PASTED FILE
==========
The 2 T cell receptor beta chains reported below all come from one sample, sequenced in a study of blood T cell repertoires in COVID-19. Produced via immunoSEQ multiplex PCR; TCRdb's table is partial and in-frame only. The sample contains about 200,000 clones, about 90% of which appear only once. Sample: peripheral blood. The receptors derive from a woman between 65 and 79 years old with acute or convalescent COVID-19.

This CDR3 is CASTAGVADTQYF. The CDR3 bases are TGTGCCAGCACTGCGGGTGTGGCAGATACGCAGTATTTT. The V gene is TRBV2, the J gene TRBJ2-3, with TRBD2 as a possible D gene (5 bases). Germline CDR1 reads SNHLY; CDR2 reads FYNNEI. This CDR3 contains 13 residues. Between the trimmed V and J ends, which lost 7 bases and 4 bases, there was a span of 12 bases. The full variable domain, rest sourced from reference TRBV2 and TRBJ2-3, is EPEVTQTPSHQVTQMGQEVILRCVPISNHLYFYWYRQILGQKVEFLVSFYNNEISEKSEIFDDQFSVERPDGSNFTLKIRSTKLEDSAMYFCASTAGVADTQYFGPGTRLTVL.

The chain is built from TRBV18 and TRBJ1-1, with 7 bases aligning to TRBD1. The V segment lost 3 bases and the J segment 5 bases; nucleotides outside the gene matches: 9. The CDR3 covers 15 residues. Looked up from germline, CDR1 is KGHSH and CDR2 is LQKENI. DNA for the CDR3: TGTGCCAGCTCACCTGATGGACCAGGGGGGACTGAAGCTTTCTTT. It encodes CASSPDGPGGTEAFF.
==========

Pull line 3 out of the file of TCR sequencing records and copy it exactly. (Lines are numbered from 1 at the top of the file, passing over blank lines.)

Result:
The chain is built from TRBV18 and TRBJ1-1, with 7 bases aligning to TRBD1. The V segment lost 3 bases and the J segment 5 bases; nucleotides outside the gene matches: 9. The CDR3 covers 15 residues. Looked up from germline, CDR1 is KGHSH and CDR2 is LQKENI. DNA for the CDR3: TGTGCCAGCTCACCTGATGGACCAGGGGGGACTGAAGCTTTCTTT. It encodes CASSPDGPGGTEAFF.